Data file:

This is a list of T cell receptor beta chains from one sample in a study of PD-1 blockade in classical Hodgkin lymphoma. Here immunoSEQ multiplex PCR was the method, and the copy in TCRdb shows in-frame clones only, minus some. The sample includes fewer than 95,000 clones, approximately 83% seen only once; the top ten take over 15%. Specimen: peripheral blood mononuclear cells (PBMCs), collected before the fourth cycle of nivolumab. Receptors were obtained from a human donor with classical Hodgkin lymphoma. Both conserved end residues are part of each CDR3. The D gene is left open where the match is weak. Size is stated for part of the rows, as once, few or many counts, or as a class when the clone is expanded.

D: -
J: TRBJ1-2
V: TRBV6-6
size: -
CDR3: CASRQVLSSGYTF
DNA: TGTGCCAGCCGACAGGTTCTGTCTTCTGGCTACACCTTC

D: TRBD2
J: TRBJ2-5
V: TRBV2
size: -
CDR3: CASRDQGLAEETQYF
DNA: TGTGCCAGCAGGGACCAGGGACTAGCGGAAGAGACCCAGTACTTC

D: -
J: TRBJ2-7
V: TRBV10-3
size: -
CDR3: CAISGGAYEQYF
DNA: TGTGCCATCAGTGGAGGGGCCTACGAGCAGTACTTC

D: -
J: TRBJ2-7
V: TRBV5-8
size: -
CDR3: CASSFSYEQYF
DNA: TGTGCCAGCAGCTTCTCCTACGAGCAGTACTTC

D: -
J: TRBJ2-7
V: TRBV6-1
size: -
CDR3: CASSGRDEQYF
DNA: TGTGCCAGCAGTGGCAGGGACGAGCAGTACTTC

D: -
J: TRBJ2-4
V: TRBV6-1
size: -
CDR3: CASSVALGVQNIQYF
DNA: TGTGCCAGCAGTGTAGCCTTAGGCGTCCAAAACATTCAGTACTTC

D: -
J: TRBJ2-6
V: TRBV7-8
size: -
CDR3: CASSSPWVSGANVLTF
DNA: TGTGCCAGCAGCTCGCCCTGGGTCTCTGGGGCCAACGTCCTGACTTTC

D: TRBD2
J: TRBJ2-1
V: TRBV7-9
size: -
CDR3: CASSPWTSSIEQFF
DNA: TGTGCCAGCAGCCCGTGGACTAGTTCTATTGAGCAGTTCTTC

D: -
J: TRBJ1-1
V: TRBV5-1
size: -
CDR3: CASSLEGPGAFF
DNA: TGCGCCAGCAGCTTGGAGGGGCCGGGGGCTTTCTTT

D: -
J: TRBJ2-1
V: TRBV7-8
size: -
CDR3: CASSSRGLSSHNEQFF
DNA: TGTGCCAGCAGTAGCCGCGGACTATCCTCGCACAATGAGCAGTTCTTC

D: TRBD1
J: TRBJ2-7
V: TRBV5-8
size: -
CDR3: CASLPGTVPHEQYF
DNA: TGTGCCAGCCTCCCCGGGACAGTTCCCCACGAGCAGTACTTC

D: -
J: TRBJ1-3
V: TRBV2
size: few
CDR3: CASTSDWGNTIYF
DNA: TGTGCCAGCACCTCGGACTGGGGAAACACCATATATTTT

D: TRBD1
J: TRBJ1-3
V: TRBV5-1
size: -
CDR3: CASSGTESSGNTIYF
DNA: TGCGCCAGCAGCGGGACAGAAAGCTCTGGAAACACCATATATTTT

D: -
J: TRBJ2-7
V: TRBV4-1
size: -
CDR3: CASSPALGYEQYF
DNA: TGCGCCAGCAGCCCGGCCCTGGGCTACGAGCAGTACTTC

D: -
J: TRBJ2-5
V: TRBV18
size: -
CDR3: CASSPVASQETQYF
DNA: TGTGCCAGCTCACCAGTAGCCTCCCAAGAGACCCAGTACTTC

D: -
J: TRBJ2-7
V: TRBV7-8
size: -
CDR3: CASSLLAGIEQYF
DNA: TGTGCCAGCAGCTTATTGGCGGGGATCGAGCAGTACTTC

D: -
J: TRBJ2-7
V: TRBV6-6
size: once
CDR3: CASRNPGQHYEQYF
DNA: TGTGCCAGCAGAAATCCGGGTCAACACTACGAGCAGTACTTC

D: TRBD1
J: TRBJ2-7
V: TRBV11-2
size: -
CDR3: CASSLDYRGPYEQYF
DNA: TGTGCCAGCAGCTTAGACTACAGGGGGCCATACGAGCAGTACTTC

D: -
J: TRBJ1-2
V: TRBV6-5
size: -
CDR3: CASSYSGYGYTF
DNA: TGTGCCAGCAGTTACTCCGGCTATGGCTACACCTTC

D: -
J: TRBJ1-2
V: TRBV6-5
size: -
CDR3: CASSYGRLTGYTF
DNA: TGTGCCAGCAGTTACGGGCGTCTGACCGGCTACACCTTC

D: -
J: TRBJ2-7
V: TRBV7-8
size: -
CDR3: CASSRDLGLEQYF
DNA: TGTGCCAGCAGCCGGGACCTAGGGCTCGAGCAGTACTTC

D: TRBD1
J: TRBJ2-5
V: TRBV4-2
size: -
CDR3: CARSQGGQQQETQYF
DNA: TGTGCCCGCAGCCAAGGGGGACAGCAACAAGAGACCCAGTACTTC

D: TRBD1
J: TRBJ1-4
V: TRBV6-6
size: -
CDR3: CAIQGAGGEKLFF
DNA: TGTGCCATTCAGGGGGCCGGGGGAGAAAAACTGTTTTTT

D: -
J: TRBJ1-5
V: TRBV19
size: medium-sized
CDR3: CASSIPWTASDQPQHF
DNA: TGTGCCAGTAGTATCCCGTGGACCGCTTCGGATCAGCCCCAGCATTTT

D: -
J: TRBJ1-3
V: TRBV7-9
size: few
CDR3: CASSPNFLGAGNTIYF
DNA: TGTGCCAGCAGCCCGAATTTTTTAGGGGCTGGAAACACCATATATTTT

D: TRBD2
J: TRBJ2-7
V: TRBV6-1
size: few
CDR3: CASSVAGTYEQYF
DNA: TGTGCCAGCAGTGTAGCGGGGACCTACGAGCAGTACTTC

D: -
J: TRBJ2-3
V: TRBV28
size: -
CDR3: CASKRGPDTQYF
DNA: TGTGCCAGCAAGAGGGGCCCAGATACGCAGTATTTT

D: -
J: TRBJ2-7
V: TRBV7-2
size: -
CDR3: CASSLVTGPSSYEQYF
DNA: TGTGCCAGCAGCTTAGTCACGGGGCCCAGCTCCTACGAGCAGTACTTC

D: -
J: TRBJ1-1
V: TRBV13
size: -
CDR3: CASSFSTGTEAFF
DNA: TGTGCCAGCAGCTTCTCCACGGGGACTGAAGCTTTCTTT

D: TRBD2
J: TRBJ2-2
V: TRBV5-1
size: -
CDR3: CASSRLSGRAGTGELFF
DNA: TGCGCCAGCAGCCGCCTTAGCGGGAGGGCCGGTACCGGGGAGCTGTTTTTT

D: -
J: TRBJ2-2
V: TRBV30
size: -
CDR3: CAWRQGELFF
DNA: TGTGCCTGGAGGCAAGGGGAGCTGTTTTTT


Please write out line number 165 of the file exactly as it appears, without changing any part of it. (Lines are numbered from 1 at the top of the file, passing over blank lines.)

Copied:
J: TRBJ2-7